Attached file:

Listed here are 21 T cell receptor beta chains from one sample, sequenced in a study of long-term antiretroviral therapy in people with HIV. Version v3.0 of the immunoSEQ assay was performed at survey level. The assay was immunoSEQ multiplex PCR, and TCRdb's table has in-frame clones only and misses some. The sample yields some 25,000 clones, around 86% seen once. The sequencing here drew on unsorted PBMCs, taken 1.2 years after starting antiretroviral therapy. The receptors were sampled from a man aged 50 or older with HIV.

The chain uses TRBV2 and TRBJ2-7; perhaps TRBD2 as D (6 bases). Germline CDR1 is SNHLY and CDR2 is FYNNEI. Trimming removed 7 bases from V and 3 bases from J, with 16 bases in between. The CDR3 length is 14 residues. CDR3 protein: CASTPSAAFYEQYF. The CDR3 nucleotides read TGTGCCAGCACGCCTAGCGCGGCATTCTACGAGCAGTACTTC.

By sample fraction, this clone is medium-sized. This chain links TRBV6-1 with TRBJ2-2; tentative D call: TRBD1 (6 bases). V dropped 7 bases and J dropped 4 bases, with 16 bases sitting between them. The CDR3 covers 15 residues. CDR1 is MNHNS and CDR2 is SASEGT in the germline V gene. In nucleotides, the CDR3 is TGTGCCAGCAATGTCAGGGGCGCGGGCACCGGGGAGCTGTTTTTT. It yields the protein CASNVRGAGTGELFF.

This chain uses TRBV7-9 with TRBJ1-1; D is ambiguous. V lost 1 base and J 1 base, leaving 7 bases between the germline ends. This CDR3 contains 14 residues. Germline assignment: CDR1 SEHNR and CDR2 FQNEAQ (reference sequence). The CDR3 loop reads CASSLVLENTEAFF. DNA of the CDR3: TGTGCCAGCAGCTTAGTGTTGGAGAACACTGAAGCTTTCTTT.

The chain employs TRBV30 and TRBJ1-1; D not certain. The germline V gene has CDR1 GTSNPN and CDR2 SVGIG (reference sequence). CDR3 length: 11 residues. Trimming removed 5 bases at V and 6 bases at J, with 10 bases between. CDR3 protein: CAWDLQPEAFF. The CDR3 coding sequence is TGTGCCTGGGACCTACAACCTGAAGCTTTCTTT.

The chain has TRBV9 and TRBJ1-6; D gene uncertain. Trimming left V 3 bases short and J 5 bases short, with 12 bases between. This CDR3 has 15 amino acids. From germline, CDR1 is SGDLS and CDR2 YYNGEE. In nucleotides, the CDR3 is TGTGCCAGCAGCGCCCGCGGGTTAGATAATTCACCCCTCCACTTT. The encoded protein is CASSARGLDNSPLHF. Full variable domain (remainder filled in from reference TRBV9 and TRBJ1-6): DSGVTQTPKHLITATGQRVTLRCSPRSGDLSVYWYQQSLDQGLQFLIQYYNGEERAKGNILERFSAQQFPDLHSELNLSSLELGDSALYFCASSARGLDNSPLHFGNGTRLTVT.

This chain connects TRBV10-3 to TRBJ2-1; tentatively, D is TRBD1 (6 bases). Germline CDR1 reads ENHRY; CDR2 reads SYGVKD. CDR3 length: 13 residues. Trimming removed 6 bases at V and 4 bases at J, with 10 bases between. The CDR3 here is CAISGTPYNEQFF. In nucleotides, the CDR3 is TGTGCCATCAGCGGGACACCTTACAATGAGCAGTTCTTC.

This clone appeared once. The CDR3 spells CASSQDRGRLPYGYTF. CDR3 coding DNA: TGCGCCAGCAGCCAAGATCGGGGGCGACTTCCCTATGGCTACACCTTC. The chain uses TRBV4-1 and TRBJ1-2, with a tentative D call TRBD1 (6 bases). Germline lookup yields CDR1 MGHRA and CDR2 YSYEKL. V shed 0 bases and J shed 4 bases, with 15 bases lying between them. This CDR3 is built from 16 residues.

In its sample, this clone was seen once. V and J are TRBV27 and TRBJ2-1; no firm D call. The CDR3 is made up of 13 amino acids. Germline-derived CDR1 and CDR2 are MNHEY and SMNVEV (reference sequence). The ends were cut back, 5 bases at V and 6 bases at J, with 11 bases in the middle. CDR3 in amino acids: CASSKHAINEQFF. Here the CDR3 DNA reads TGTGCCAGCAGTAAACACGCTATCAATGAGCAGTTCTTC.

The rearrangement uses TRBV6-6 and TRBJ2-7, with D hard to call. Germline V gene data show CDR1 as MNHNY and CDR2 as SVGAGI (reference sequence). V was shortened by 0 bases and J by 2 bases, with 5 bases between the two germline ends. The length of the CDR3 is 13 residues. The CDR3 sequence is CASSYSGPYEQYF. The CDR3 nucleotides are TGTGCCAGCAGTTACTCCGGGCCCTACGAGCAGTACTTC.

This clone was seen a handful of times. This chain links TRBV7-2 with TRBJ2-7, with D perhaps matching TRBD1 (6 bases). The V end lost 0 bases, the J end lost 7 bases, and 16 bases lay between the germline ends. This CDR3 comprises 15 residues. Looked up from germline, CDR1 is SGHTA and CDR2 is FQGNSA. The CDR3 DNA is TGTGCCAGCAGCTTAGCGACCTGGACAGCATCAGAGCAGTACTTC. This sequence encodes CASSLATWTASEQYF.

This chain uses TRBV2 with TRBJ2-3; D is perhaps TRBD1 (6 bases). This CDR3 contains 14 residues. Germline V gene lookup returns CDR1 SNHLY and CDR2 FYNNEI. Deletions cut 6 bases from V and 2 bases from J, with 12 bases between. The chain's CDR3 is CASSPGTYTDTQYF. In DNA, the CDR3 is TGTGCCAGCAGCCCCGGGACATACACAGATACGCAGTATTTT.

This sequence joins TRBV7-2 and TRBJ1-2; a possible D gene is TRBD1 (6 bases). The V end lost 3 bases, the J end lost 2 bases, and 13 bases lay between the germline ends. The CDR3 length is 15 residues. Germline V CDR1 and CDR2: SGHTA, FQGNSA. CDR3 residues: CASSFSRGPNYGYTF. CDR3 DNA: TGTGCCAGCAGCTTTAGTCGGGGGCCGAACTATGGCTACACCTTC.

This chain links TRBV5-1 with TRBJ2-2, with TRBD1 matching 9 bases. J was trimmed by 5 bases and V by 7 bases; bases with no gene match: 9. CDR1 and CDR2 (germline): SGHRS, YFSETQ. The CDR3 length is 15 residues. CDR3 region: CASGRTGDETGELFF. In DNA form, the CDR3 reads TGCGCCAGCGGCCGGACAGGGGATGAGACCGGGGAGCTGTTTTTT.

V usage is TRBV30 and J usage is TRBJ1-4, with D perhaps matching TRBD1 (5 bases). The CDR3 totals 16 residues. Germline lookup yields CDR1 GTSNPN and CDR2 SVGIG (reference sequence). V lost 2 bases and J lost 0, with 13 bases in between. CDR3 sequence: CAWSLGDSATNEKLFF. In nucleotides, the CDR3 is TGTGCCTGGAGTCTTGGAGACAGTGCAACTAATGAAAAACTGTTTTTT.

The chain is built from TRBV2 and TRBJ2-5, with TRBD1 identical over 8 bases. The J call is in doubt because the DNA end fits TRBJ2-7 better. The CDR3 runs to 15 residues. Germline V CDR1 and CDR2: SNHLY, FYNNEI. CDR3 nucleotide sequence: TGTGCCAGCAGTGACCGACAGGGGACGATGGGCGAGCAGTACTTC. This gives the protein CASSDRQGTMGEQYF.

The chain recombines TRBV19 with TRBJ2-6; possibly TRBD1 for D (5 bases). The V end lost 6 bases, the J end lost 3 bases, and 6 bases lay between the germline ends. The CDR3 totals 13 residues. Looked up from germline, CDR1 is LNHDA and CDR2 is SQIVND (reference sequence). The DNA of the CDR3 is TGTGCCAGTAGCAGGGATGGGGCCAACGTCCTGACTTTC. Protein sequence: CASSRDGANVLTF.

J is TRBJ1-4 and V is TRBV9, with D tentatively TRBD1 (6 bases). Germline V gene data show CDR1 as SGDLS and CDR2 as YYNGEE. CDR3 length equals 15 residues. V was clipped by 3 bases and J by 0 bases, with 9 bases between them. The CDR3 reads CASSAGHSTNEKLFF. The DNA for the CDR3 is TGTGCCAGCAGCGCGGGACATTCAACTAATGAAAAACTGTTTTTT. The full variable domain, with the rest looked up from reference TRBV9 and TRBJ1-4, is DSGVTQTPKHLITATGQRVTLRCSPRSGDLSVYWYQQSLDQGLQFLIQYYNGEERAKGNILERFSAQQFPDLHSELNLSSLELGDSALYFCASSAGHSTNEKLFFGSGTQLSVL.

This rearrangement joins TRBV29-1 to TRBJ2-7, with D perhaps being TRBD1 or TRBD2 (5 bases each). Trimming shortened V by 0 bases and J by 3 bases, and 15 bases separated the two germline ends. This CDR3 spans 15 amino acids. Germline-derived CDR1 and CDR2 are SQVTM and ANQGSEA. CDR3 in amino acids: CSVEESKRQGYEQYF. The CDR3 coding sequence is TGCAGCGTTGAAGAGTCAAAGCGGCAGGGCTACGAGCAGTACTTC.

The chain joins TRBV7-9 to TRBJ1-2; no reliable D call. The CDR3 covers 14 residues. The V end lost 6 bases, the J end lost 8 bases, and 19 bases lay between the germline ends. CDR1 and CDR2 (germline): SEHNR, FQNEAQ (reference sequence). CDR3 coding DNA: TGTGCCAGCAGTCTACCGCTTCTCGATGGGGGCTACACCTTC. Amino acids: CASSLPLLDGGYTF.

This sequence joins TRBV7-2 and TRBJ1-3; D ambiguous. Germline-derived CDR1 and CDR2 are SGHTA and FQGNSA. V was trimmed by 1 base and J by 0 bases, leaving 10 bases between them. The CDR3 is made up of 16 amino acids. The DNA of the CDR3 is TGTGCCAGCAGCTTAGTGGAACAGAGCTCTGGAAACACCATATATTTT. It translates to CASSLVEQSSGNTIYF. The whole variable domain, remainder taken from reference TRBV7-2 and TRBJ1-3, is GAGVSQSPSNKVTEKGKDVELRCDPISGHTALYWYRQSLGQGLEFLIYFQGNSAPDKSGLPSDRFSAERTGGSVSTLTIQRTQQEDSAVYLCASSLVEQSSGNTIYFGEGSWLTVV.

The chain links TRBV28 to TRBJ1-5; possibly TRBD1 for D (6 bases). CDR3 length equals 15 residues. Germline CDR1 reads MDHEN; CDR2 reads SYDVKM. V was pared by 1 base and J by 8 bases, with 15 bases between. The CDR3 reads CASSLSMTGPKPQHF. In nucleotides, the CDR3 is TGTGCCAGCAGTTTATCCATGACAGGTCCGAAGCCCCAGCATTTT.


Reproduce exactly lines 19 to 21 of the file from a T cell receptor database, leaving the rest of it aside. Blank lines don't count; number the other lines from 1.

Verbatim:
This rearrangement joins TRBV29-1 to TRBJ2-7, with D perhaps being TRBD1 or TRBD2 (5 bases each). Trimming shortened V by 0 bases and J by 3 bases, and 15 bases separated the two germline ends. This CDR3 spans 15 amino acids. Germline-derived CDR1 and CDR2 are SQVTM and ANQGSEA. CDR3 in amino acids: CSVEESKRQGYEQYF. The CDR3 coding sequence is TGCAGCGTTGAAGAGTCAAAGCGGCAGGGCTACGAGCAGTACTTC.

The chain joins TRBV7-9 to TRBJ1-2; no reliable D call. The CDR3 covers 14 residues. The V end lost 6 bases, the J end lost 8 bases, and 19 bases lay between the germline ends. CDR1 and CDR2 (germline): SEHNR, FQNEAQ (reference sequence). CDR3 coding DNA: TGTGCCAGCAGTCTACCGCTTCTCGATGGGGGCTACACCTTC. Amino acids: CASSLPLLDGGYTF.

This sequence joins TRBV7-2 and TRBJ1-3; D ambiguous. Germline-derived CDR1 and CDR2 are SGHTA and FQGNSA. V was trimmed by 1 base and J by 0 bases, leaving 10 bases between them. The CDR3 is made up of 16 amino acids. The DNA of the CDR3 is TGTGCCAGCAGCTTAGTGGAACAGAGCTCTGGAAACACCATATATTTT. It translates to CASSLVEQSSGNTIYF. The whole variable domain, remainder taken from reference TRBV7-2 and TRBJ1-3, is GAGVSQSPSNKVTEKGKDVELRCDPISGHTALYWYRQSLGQGLEFLIYFQGNSAPDKSGLPSDRFSAERTGGSVSTLTIQRTQQEDSAVYLCASSLVEQSSGNTIYFGEGSWLTVV.